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Fear of 'chaos' among minority groups over Clause 6 cut-off

Assam minority groups bat for 1971 base year
Aminul Islam

Pranjal Baruah   |   Guwahati   |   Published 18.02.20, 06:59 PM

Several minority groups of Assam, including the AIUDF, have expressed concern over reports that the high-power committee on implementation of Clause 6 of the Assam Accord has recommended 1951 as the base year for defining the indigenous people of the state.

The minority groups believe that if the cut-off date of March 24, 1971, set by the Assam Accord, is violated while defining the indigenous people of Assam, a massive “chaos” would ensue in the state.

According to sources, the 14-member high-power committee has unanimously recommended that those who were residents of Assam in 1951 and their descendants, irrespective of community, caste, language, religion or heritage, will be considered indigenous people of the state. The committee’s report is ready and awaiting Union home minister Amit Shah’s green signal to be submitted.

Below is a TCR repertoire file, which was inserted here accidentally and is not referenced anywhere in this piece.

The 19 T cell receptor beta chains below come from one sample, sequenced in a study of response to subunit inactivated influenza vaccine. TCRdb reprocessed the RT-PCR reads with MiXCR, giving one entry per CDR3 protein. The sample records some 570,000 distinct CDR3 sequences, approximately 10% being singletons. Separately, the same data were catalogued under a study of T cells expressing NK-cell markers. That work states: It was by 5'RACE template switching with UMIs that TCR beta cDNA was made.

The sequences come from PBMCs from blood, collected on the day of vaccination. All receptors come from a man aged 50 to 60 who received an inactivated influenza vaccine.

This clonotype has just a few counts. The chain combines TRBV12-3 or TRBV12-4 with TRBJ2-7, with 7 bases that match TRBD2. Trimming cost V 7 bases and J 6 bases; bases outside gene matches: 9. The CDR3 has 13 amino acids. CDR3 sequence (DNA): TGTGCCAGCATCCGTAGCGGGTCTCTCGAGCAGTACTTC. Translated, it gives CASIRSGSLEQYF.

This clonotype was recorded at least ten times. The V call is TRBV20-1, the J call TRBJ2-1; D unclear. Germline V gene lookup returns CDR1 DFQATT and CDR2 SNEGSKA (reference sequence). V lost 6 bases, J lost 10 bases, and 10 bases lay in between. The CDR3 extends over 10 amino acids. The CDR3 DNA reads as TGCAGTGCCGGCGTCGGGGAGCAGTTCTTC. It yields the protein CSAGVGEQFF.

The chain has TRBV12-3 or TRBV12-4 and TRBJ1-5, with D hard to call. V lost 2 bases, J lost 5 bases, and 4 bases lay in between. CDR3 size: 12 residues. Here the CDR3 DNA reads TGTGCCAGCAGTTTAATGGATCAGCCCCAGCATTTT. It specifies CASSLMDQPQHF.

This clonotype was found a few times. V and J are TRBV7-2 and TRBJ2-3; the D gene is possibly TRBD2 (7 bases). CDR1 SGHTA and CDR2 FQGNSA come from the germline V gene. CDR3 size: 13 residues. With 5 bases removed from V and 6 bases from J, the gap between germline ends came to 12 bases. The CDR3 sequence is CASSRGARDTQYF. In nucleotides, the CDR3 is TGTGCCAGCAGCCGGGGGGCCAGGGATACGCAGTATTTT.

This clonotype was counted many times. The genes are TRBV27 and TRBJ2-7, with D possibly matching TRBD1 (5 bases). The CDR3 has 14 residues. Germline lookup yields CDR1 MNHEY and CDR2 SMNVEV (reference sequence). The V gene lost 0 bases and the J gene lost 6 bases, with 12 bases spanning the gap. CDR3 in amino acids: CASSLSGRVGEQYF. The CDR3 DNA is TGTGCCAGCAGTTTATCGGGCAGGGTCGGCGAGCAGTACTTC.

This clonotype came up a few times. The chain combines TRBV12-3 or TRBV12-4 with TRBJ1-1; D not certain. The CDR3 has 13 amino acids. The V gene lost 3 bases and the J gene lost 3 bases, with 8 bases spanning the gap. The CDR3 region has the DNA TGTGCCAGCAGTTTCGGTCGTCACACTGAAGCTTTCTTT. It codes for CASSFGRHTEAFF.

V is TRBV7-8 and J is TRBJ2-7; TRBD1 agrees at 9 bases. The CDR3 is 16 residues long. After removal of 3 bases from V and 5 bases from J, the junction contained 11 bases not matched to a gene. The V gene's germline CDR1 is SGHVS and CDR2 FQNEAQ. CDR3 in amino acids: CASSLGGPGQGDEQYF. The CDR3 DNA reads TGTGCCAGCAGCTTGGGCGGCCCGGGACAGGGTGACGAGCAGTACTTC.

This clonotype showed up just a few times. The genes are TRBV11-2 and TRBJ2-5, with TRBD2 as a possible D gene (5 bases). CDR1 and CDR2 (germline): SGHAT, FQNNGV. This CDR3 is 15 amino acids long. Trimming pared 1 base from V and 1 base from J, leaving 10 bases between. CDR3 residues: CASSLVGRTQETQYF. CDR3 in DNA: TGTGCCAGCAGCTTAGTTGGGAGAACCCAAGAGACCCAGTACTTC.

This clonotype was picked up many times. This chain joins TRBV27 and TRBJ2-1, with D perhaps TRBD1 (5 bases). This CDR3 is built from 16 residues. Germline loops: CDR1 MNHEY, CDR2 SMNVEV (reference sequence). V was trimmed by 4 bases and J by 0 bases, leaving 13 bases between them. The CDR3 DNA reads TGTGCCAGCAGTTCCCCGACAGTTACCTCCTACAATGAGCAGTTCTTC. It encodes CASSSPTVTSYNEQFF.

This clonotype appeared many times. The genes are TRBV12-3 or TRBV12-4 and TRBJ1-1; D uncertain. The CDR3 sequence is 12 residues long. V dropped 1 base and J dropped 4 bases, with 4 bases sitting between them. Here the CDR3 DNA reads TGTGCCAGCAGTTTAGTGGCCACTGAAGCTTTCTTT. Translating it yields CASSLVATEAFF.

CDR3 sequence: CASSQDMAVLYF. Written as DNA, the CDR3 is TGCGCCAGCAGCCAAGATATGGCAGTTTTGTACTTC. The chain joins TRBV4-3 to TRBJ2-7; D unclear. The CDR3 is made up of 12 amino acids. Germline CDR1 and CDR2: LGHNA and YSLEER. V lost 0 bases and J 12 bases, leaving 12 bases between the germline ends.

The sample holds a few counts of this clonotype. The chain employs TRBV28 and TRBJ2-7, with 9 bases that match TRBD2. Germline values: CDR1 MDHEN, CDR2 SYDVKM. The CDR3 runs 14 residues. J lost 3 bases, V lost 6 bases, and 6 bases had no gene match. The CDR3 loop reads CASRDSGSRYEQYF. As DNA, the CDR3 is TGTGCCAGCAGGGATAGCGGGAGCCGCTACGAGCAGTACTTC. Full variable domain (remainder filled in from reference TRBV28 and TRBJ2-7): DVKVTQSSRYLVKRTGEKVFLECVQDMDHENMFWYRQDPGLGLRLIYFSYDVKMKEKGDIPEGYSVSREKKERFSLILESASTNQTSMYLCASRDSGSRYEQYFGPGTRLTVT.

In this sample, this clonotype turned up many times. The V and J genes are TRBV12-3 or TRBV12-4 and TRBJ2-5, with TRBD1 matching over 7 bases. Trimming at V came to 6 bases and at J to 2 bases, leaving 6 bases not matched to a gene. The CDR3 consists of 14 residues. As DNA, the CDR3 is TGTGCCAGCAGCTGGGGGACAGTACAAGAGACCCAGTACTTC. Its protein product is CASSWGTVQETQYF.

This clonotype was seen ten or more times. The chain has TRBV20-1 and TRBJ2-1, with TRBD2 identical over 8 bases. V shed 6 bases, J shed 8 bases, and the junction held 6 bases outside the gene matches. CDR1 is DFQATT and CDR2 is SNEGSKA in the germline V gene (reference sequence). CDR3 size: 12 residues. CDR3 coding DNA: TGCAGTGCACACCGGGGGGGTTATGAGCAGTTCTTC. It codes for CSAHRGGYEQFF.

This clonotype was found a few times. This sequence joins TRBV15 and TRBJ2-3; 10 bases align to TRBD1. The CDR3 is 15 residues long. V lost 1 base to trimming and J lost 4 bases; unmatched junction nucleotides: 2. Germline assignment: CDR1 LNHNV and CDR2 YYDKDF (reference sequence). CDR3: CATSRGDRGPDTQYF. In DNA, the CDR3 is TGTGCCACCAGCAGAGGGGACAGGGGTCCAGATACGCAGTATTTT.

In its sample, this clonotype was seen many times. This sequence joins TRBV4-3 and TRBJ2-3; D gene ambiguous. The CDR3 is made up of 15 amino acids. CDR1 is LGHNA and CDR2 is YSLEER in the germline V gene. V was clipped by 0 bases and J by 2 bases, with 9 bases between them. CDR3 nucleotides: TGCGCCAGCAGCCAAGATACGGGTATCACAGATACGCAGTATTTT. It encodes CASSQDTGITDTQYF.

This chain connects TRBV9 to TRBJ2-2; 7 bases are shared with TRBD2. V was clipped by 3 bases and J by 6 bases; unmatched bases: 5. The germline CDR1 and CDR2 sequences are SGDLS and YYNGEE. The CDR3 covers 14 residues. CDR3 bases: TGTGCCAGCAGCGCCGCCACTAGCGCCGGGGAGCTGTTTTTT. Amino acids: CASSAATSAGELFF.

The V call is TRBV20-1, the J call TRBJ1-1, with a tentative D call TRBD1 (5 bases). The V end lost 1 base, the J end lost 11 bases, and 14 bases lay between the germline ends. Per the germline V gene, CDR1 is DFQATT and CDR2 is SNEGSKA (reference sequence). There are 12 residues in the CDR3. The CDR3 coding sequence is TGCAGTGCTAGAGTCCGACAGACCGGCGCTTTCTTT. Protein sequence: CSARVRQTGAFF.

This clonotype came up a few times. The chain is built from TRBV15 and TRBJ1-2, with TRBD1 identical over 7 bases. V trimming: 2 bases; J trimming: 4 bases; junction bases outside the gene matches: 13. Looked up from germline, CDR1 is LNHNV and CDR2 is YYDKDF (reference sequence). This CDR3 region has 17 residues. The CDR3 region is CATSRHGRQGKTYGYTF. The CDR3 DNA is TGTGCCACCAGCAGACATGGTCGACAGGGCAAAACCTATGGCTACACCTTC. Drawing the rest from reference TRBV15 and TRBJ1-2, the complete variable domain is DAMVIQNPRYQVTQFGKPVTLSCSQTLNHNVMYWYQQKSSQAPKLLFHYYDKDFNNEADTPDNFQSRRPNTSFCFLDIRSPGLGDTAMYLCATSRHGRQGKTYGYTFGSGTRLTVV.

All India United Democratic Front of India (AIUDF) general secretary and spokesperson Aminul Islam, reacting to reports swirling since committee chairman Justice (retd) Biplab Kumar Sharma reached Delhi last week, said such a recommendation might create more problems for the state.

“People from all sections, cutting across religion, language and ethnicity, living in Assam had accepted the cut-off date determined by the Assam Accord. If reports that the high-power committee is going to recommend 1951 as the base year for defining the indigenous people are true, then our question is what will happen to those who were in the state between 1951 and March 24, 1971. It will only create more divisions in society. A large number of people who have been living as Assamese in the state will suffer discrimination,” he said.

AIUDF spokesperson Haider Husain Bora said, “In October last year, the AIUDF, in its memorandum to the high-power committee, had sought 1971 as the base year for defining indigenous persons in the state.”

All Assam Minority Students’ Union leader Azizur Rahman said many would suffer if 1951 was made the base year. “Around 35 per cent of the population will be deprived as neither these people nor the government has sufficient records to prove that they came or have been living in Assam prior to 1951. There will be a huge chaos. The base year should be fixed as 1971 as those living in the state prior to 1971 have already assimilated with the indigenous people of the state and its language and culture,” he added.

While the committee’s recommendation is based on the 1951 census, the first in Independent India, the Assam Accord sets March 24, 1971 as the cut-off date to detect and deport “foreigners”.

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